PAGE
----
Argument

An expert's point of view on a current event.

Gaza and Nagorno-Karabakh Were Glimpses of the Future of Conflict

Some technological claims panned out in recent wars, but others flopped.

By , the CEO of QOMPLX, a commercial cybersecurity and risk analytic firm.
A boy salutes in front of a tank in Azerbaijan
A boy salutes in front of a tank while visiting the Military Trophy Park that showcases military equipment seized from Armenian troops during war over the disputed Nagorno-Karabakh region, in Baku, Azerbaijan, on April 15. Tofik Babayev/AFP via Getty Images

In 2020, a war in the Caucasus, invisible to most Americans, killed some 6,000 people, wounded tens of thousands, and displaced many others. From September to November, an intense series of battles between invading Azerbaijani forces and Armenia, in the mountains of the long-disputed region of Nagorno-Karabakh, pulled in fighter jets from Turkey and missile defense systems from Russia. The fighting also veered dangerously close to a critical new oil pipeline between Russia and Europe. When it was over, several thousand Russian troops were keeping a complicated truce, and governments around the world started learning difficult lessons. This May, Israel and Hamas engaged in a widely scrutinized and intense 20-day campaign. Hamas launched thousands of missiles into Israel, subjecting the Iron Dome missile defense architecture to a severe stress test, while Israel used precision airstrikes, guided by, the Israel Defense Forces (IDF) says, significant advances in data science, imagery and geographical intelligence, and technical collection.

These short conflicts offer some provisional lessons about the future of combat, particularly in the use of air power—F-16 fighters on loan to Azerbaijan from Turkey, a new drone fleet against an Armenian military more constrained by gravity, and Israel’s claim to have used artificial intelligence to drive targeting.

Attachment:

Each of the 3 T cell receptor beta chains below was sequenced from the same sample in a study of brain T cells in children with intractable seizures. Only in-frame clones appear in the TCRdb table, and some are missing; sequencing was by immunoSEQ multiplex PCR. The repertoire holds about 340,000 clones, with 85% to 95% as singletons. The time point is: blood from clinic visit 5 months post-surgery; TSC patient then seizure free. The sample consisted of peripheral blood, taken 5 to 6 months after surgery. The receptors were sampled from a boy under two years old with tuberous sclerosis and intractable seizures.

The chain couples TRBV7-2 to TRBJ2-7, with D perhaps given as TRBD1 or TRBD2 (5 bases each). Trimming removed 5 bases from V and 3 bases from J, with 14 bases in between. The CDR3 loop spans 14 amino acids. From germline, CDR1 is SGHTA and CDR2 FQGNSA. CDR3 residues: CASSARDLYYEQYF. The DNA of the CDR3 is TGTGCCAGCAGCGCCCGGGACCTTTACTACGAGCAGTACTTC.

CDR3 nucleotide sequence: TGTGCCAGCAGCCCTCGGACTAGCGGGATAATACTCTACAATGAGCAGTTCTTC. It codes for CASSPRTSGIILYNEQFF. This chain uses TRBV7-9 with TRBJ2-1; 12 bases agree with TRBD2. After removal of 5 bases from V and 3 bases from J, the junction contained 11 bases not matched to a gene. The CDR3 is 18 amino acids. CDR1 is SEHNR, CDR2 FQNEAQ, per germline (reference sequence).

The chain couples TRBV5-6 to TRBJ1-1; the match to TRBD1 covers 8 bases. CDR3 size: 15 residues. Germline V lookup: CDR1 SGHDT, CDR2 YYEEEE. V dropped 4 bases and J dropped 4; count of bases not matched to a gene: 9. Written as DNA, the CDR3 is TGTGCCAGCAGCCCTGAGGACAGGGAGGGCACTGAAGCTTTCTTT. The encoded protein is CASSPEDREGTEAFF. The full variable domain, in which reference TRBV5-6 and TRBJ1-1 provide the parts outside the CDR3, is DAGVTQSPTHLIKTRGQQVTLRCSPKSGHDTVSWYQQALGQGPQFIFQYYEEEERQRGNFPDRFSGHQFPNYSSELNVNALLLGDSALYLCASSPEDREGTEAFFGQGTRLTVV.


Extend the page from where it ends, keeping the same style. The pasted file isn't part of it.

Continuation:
Armenia’s reliance on Russian ballistic missiles, rocket launchers, defense systems, and intelligence, surveillance, and reconnaissance platforms is probably top of mind at NATO headquarters because of what it implies for Russian use in a conflict with Europe. Notably, although both sides invested heavily in information operations and there were some indications of cyberwarfare, the war was as old-fashioned as war gets these days—there is little public evidence (as of yet) that cyberattacks or information operations made any significant difference in determining the outcome.

In 2020, a war in the Caucasus, invisible to most Americans, killed some 6,000 people, wounded tens of thousands, and displaced many others. From September to November, an intense series of battles between invading Azerbaijani forces and Armenia, in the mountains of the long-disputed region of Nagorno-Karabakh, pulled in fighter jets from Turkey and missile defense systems from Russia. The fighting also veered dangerously close to a critical new oil pipeline between Russia and Europe. When it was over, several thousand Russian troops were keeping a complicated truce, and governments around the world started learning difficult lessons. This May, Israel and Hamas engaged in a widely scrutinized and intense 20-day campaign. Hamas launched thousands of missiles into Israel, subjecting the Iron Dome missile defense architecture to a severe stress test, while Israel used precision airstrikes, guided by, the Israel Defense Forces (IDF) says, significant advances in data science, imagery and geographical intelligence, and technical collection.

These short conflicts offer some provisional lessons about the future of combat, particularly in the use of air power—F-16 fighters on loan to Azerbaijan from Turkey, a new drone fleet against an Armenian military more constrained by gravity, and Israel’s claim to have used artificial intelligence to drive targeting.